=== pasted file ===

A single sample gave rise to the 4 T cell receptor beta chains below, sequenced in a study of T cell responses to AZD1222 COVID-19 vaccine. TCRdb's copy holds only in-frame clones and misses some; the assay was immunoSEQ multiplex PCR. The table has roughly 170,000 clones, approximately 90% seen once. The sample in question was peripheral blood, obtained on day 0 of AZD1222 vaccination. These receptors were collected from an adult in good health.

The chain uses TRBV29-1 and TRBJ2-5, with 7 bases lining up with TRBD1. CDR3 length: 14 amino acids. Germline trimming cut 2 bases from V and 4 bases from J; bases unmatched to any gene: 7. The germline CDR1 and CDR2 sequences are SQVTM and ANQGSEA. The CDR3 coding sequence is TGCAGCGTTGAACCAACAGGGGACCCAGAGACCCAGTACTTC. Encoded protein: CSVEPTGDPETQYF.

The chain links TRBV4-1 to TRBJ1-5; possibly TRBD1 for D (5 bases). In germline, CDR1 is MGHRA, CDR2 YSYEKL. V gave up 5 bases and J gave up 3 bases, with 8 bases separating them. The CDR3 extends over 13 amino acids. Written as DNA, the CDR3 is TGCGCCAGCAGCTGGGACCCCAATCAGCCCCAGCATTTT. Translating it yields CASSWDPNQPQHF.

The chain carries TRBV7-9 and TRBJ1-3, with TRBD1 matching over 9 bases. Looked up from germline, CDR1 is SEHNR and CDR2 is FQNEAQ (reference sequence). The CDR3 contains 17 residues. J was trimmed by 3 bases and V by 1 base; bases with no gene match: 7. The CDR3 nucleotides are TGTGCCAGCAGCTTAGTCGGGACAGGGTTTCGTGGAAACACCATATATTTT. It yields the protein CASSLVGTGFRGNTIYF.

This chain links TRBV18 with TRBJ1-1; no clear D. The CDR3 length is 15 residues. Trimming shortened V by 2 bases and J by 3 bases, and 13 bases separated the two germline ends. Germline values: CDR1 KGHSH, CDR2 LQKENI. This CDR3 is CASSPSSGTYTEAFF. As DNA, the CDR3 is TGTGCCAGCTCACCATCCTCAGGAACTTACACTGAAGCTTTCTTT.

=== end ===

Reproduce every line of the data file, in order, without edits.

A single sample gave rise to the 4 T cell receptor beta chains below, sequenced in a study of T cell responses to AZD1222 COVID-19 vaccine. TCRdb's copy holds only in-frame clones and misses some; the assay was immunoSEQ multiplex PCR. The table has roughly 170,000 clones, approximately 90% seen once. The sample in question was peripheral blood, obtained on day 0 of AZD1222 vaccination. These receptors were collected from an adult in good health.

The chain uses TRBV29-1 and TRBJ2-5, with 7 bases lining up with TRBD1. CDR3 length: 14 amino acids. Germline trimming cut 2 bases from V and 4 bases from J; bases unmatched to any gene: 7. The germline CDR1 and CDR2 sequences are SQVTM and ANQGSEA. The CDR3 coding sequence is TGCAGCGTTGAACCAACAGGGGACCCAGAGACCCAGTACTTC. Encoded protein: CSVEPTGDPETQYF.

The chain links TRBV4-1 to TRBJ1-5; possibly TRBD1 for D (5 bases). In germline, CDR1 is MGHRA, CDR2 YSYEKL. V gave up 5 bases and J gave up 3 bases, with 8 bases separating them. The CDR3 extends over 13 amino acids. Written as DNA, the CDR3 is TGCGCCAGCAGCTGGGACCCCAATCAGCCCCAGCATTTT. Translating it yields CASSWDPNQPQHF.

The chain carries TRBV7-9 and TRBJ1-3, with TRBD1 matching over 9 bases. Looked up from germline, CDR1 is SEHNR and CDR2 is FQNEAQ (reference sequence). The CDR3 contains 17 residues. J was trimmed by 3 bases and V by 1 base; bases with no gene match: 7. The CDR3 nucleotides are TGTGCCAGCAGCTTAGTCGGGACAGGGTTTCGTGGAAACACCATATATTTT. It yields the protein CASSLVGTGFRGNTIYF.

This chain links TRBV18 with TRBJ1-1; no clear D. The CDR3 length is 15 residues. Trimming shortened V by 2 bases and J by 3 bases, and 13 bases separated the two germline ends. Germline values: CDR1 KGHSH, CDR2 LQKENI. This CDR3 is CASSPSSGTYTEAFF. As DNA, the CDR3 is TGTGCCAGCTCACCATCCTCAGGAACTTACACTGAAGCTTTCTTT.